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Rare earth oxide prices rise for a month on concerns of import ban on Myanmar ore

iconMar 20, 2019 11:18
From May, Myanmar's rare earth ore will be again banned from entering China

SHANGHAI, Mar 20 (SMM) – Concerns about a lower supply of seaborne rare earth ore and domestic smaller quotas for production continued to bolster prices of medium-to-heavy rare earth from mid-February till Tuesday March 19. 

As of March 19, prices of dysprosium oxide increased by nearly 13% from a month ago, to stand at 1.36-1.4 million yuan/mt, SMM assessed, Prices of terbium oxide rose almost 4% month on month, to 3.05-3.1 million yuan/mt as of March 19. 

From May, Myanmar's rare earth ore will again be banned from entering China, after China's Yunnan Tengchong Customs in November of last year restricted imports of commodities from Myanmar.

Customs data showed that domestic imports of mixed rare earth carbonate in January were below half of the imports in January 2018. A decline of 67% in the imports of Myanmar’s products accounted for the overall loss.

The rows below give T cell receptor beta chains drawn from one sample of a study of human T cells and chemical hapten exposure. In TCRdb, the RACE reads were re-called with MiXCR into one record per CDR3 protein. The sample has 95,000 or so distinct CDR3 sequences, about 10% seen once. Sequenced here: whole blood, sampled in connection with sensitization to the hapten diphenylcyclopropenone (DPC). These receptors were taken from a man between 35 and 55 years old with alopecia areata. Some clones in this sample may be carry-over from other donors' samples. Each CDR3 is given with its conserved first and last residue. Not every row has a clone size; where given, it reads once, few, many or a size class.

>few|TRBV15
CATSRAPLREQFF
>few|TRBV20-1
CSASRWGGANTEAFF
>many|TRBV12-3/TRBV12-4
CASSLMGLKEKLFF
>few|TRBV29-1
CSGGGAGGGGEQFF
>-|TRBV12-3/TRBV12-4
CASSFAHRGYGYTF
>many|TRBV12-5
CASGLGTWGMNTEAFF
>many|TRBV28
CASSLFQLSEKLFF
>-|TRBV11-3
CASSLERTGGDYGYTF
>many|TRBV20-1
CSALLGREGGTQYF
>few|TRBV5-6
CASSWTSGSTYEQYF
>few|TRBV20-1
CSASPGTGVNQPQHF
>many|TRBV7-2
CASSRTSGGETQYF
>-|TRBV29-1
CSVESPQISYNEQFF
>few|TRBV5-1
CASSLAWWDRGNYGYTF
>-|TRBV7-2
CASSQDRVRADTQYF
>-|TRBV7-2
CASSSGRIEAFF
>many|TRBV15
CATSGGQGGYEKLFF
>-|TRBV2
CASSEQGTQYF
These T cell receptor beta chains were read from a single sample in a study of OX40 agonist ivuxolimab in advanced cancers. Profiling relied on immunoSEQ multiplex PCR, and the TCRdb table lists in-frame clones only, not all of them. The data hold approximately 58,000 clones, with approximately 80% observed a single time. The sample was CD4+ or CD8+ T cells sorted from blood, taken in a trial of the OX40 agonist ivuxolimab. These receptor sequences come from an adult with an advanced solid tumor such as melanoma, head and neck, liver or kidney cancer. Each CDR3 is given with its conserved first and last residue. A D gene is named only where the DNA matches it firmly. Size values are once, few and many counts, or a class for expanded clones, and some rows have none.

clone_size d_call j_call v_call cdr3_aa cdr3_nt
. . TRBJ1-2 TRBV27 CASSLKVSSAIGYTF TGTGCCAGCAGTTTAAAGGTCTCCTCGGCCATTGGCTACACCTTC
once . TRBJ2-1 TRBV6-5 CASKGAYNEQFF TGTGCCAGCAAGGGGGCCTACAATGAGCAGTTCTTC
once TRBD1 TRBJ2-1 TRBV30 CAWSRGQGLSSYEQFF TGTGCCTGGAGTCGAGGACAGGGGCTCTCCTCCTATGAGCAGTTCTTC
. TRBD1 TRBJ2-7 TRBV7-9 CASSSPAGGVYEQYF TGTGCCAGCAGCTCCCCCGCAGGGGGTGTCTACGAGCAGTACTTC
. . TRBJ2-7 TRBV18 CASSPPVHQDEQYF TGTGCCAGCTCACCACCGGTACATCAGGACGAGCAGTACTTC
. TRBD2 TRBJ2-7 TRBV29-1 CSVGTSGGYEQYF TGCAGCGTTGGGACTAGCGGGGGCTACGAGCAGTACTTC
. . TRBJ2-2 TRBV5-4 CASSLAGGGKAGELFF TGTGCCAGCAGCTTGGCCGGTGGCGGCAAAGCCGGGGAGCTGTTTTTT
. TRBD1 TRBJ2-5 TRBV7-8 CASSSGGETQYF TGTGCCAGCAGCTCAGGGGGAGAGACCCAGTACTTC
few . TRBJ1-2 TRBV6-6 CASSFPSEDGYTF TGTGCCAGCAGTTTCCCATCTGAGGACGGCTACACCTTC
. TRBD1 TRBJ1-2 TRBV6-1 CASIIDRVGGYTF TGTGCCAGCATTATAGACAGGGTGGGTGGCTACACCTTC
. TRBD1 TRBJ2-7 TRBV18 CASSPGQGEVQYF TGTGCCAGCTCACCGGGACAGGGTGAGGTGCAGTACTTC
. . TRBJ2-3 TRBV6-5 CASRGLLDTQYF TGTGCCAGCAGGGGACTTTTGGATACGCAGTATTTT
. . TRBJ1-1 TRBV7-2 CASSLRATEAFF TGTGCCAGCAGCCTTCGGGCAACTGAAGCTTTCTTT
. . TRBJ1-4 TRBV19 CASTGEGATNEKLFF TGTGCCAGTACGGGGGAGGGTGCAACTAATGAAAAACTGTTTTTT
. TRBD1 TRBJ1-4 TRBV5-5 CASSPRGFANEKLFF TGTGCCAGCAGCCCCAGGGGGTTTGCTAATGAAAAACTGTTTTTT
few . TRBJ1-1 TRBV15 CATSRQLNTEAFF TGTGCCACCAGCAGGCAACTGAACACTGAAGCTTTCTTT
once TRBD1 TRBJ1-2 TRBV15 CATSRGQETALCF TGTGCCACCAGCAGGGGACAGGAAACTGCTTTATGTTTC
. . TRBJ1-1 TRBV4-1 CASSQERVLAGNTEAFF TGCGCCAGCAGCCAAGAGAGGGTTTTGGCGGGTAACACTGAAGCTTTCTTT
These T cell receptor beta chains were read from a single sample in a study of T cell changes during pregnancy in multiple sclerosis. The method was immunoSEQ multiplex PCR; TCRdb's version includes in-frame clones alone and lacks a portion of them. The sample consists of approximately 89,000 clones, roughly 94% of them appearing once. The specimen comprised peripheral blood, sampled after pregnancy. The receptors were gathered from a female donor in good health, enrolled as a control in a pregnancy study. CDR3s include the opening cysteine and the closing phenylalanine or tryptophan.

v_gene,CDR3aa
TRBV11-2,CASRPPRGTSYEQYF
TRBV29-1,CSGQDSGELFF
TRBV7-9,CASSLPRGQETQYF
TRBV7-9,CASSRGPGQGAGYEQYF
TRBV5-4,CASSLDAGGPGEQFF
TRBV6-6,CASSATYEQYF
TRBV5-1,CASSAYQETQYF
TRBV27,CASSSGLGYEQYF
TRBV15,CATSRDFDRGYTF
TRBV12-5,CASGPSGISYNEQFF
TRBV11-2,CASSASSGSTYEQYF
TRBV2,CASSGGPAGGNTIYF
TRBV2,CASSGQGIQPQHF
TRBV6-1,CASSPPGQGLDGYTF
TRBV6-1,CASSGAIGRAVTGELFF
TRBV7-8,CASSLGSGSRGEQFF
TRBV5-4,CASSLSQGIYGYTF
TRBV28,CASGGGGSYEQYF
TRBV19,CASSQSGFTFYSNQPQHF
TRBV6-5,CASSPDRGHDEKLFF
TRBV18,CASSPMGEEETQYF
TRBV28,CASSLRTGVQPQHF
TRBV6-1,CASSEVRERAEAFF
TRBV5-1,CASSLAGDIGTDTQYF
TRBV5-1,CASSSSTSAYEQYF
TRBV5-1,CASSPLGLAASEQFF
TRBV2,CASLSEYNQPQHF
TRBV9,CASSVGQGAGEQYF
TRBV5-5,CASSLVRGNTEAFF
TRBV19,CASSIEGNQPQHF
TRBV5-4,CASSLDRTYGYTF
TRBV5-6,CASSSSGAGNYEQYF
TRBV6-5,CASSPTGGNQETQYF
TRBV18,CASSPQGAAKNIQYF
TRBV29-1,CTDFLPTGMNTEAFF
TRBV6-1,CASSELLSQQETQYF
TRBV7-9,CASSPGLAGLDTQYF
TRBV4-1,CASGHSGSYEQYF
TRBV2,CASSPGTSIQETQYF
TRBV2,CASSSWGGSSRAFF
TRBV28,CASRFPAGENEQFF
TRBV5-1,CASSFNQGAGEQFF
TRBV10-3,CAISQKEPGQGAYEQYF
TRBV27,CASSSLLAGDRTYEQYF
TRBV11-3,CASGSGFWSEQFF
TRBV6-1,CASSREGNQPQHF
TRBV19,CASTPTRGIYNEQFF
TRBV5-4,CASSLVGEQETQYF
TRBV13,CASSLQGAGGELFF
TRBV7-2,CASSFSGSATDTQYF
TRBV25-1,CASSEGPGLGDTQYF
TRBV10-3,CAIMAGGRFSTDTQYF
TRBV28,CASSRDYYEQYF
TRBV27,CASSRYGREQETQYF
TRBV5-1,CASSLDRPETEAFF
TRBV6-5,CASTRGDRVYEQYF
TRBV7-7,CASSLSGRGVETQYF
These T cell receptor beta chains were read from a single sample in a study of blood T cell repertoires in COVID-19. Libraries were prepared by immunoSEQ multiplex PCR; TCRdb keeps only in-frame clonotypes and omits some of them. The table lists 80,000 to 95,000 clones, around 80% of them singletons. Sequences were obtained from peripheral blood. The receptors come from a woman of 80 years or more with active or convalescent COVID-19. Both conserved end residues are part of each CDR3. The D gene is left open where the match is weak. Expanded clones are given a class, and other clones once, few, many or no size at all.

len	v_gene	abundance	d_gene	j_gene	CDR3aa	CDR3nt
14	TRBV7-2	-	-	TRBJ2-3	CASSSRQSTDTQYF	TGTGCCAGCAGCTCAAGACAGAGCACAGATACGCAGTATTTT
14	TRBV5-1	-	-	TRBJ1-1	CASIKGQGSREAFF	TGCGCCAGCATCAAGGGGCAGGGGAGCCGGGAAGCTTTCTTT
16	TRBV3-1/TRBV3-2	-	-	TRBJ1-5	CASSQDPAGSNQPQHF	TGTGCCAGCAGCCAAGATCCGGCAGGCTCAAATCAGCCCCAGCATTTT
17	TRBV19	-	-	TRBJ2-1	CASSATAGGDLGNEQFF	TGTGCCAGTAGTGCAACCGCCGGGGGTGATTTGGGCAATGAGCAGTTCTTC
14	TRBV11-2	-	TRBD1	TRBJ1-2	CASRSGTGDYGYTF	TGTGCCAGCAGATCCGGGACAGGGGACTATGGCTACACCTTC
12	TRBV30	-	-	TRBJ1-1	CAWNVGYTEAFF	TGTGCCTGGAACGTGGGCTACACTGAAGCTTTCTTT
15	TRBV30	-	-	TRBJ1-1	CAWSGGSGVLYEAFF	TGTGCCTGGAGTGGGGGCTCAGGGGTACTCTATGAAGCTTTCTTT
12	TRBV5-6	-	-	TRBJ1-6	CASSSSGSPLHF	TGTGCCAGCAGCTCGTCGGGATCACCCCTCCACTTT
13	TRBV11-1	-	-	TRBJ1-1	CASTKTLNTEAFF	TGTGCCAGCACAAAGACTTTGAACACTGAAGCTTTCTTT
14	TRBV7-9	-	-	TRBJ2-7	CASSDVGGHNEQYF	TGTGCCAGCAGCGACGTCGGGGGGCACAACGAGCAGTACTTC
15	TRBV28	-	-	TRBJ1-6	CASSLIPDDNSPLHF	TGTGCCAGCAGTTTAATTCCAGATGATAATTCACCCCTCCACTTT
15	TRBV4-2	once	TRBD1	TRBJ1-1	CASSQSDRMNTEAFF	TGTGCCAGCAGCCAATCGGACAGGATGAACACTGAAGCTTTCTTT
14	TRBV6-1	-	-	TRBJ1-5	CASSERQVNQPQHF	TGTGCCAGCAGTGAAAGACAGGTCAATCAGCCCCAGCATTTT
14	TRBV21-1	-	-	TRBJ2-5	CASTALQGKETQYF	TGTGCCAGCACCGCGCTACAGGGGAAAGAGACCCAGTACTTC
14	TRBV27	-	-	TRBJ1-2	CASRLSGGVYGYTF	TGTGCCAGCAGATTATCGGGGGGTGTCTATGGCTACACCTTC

Worries that tighter supply of ore may affect domestic production of medium-to-heavy rare earth accounted for enquiries from downstream consumers in the spot market, and this encouraged sellers to firm up offers, SMM learned. 

On Friday March 15, China issued output quotas for rare earth minerals for the first half of 2019 at lower levels than a year ago, and this also grew market concerns about smaller supplies. 

Market commentary
Rare earth

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